White chili is usually a chicken thing. I prefer pork, though, because pork.
This crunchy candy puts a hot new twist on a traditional brittles. Be very careful when removing the candy from the microwave because it will be very, very hot. The times given here are approximate and can vary because of the power differences of the ovens, so be sure to monitor the candy closely.
This dish is really worth the effort as it makes a very elegant and highly tropical presentation. To test if a coconut is fresh, pound a nail into one of the “eyes,” drain the coconut water and taste. If it tastes sweet it is fresh. Go ahead, mix a drink with some of the coconut water and rum or Scotch. You’ll be surprised by how good it tastes. Open the coconut by baking at 375 degrees F. for 15 minutes and let cool. Then, using a hacksaw, cut it in half. From the article Mango Madness!
In my neverending quest for uses for fruit-based hot sauces that don’t involve mixing them up with cream cheese, barbecue sauce seems like a good choice. If you were at our show earlier this year, you probably saw all of the fruit-based fiery jams, jellies, and hot sauces that are gaining popularity right now. This blackberry barbecue sauce would be perfect for one of those things; just use a raspberry, blueberry or other berry-based concoction for the hot sauce element.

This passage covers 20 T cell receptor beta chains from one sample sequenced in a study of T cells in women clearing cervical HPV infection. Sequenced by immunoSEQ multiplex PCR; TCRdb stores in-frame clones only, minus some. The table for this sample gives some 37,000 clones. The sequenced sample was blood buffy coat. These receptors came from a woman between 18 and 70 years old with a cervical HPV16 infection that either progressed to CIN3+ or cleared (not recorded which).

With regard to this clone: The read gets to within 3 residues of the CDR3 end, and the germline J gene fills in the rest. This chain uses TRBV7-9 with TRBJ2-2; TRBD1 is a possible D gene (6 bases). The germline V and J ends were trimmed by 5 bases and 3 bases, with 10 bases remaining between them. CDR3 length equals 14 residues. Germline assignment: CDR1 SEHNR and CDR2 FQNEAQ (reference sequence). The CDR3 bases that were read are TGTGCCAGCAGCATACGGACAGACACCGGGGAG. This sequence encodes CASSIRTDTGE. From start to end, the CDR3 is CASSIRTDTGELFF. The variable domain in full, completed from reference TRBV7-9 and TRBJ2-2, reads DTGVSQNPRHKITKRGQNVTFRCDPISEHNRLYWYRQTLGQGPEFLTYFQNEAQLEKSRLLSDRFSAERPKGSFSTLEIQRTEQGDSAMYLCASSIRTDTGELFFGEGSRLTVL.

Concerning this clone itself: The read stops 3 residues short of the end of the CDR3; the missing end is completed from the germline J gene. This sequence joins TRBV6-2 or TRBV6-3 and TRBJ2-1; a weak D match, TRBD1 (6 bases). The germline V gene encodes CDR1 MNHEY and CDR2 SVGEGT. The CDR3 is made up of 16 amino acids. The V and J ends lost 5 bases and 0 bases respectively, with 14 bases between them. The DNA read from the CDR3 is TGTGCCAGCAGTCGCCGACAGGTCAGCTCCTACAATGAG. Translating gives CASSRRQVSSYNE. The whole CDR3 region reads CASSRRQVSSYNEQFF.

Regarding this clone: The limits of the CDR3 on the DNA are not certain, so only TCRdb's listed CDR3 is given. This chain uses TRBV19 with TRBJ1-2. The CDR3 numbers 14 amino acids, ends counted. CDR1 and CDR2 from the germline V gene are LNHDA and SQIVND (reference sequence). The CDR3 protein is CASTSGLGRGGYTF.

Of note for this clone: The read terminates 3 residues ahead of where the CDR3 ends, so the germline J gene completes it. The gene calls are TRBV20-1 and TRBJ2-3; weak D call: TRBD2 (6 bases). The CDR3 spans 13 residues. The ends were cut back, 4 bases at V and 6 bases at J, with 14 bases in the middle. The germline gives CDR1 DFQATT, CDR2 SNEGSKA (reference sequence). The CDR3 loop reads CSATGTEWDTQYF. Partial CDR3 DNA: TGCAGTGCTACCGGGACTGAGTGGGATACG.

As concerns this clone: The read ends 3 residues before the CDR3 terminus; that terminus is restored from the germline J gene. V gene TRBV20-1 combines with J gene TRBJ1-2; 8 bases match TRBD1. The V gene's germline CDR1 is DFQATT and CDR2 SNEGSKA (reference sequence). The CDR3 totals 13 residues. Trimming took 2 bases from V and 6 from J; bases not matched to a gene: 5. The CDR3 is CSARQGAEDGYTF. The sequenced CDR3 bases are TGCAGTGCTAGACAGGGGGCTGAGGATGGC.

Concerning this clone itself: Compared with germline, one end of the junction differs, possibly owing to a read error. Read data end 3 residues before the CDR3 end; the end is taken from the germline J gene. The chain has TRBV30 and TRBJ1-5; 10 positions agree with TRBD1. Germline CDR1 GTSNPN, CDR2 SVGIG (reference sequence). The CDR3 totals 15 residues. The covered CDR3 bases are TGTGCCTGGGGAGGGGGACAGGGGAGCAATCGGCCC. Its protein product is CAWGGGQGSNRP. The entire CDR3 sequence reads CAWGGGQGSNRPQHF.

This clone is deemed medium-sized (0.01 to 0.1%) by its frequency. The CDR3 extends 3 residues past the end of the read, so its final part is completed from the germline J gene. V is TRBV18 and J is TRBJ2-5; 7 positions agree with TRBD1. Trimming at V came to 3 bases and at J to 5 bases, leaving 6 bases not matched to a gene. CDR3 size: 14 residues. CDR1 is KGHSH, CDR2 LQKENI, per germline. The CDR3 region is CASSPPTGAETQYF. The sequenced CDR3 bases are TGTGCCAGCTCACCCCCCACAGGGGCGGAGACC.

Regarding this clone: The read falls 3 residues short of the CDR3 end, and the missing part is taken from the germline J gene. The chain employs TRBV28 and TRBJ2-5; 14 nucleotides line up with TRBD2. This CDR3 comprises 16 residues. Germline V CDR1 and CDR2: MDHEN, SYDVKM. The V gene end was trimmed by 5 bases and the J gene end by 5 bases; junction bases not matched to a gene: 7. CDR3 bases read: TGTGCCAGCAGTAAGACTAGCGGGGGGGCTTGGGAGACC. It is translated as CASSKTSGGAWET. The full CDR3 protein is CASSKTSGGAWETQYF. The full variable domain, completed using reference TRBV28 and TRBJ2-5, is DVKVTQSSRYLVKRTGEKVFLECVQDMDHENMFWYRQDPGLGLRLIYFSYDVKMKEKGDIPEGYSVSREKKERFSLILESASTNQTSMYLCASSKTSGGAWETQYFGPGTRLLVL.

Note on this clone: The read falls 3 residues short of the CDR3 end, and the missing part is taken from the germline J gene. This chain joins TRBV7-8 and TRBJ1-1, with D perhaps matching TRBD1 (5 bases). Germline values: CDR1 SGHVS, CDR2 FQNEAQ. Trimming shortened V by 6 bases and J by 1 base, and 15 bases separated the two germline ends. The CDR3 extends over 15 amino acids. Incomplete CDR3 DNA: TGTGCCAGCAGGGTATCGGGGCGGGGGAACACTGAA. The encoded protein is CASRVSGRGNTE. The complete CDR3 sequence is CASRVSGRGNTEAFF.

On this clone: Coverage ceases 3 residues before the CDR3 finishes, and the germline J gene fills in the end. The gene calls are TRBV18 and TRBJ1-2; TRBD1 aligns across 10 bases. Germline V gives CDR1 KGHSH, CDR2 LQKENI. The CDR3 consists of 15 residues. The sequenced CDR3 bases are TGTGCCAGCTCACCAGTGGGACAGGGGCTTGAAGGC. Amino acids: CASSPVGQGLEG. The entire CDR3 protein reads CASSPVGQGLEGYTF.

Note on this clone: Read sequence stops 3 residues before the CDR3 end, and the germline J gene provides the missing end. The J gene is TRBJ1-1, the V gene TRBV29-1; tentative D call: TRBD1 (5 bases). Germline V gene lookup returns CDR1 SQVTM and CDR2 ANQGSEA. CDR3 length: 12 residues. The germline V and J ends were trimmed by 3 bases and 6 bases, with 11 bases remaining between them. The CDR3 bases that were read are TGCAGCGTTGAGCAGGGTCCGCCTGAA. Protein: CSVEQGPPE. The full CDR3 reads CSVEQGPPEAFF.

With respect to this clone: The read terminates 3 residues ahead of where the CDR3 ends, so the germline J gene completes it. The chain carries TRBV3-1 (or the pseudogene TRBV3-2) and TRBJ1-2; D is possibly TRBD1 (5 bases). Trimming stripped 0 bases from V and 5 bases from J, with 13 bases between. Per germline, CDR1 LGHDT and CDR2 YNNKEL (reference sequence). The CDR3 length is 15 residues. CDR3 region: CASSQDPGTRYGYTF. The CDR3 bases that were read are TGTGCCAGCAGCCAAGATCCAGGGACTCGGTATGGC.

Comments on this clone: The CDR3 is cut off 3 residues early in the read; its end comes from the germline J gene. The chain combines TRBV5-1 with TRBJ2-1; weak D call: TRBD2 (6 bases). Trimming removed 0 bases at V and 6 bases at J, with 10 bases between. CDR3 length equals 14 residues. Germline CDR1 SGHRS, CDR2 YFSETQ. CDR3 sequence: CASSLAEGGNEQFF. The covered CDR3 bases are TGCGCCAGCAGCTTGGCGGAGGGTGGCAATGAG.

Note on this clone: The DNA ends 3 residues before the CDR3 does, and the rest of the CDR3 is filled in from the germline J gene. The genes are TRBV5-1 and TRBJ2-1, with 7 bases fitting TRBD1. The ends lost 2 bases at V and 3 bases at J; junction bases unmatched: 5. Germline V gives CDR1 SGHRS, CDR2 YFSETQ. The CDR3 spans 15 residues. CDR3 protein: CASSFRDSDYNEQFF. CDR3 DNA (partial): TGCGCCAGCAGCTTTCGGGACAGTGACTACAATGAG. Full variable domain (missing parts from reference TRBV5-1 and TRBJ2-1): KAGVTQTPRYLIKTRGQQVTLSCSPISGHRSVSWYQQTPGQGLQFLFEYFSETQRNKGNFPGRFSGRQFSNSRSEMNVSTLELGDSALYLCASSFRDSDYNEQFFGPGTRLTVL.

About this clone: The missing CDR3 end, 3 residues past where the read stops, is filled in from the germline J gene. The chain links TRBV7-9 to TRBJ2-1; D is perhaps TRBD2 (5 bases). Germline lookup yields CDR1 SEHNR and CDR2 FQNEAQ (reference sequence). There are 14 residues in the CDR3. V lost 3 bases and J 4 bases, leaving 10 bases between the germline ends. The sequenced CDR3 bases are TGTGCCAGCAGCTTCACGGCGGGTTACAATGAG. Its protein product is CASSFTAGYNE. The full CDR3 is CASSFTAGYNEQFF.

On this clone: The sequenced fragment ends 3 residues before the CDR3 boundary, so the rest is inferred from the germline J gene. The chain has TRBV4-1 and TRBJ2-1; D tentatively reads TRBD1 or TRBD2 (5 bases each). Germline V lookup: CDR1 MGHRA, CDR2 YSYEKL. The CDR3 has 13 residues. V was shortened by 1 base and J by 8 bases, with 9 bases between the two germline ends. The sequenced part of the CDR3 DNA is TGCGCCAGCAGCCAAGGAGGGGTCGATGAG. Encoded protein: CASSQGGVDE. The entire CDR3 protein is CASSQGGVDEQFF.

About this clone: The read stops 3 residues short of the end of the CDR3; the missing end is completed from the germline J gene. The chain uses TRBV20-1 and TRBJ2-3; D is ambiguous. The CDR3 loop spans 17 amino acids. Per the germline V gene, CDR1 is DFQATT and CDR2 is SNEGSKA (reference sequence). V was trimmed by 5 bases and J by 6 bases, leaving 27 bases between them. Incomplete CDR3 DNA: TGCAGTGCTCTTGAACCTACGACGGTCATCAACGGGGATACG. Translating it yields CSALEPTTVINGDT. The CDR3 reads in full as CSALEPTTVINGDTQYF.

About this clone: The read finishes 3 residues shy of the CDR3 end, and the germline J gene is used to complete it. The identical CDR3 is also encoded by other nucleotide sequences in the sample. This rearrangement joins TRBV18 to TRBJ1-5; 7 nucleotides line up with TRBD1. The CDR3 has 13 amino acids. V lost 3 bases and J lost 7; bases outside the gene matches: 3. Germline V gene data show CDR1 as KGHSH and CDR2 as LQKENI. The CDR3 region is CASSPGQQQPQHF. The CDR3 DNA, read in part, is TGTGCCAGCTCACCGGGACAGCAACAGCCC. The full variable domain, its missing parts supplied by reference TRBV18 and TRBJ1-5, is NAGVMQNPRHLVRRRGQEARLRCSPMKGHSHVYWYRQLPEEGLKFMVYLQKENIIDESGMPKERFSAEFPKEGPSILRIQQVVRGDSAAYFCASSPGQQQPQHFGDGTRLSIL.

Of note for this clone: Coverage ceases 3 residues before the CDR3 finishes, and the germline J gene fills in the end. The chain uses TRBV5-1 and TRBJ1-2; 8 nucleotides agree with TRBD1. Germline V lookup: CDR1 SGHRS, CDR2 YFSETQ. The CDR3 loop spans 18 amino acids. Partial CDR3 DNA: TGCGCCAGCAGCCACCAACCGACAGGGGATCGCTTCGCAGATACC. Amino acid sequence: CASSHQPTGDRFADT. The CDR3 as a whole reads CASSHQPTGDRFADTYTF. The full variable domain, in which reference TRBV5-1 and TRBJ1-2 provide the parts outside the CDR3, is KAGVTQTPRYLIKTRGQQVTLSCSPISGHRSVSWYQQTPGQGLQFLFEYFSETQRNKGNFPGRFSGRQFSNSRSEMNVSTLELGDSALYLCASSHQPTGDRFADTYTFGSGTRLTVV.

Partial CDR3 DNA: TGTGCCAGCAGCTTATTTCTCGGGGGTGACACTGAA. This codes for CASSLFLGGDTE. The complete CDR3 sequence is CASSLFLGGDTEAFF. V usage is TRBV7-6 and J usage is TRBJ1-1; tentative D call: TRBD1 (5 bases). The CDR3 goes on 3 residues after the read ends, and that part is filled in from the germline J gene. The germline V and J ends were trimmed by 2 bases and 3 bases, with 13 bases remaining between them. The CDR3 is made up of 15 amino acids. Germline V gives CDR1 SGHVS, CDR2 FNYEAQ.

Red and green being the go-to colors of Christmas, bringing them to the dinner table for the holiday is a no-brainer. Colorizing your turkey with them can be an interesting exercise. It’s not hard to dress a dead bird in edible flora and call it a day. We’re not all about easy, though. At least, not when it comes to food. This holiday, try out this Southwestern Roasted Turkey with Green Chile Pinon Dressing and some of these other red and green recipes at your table.
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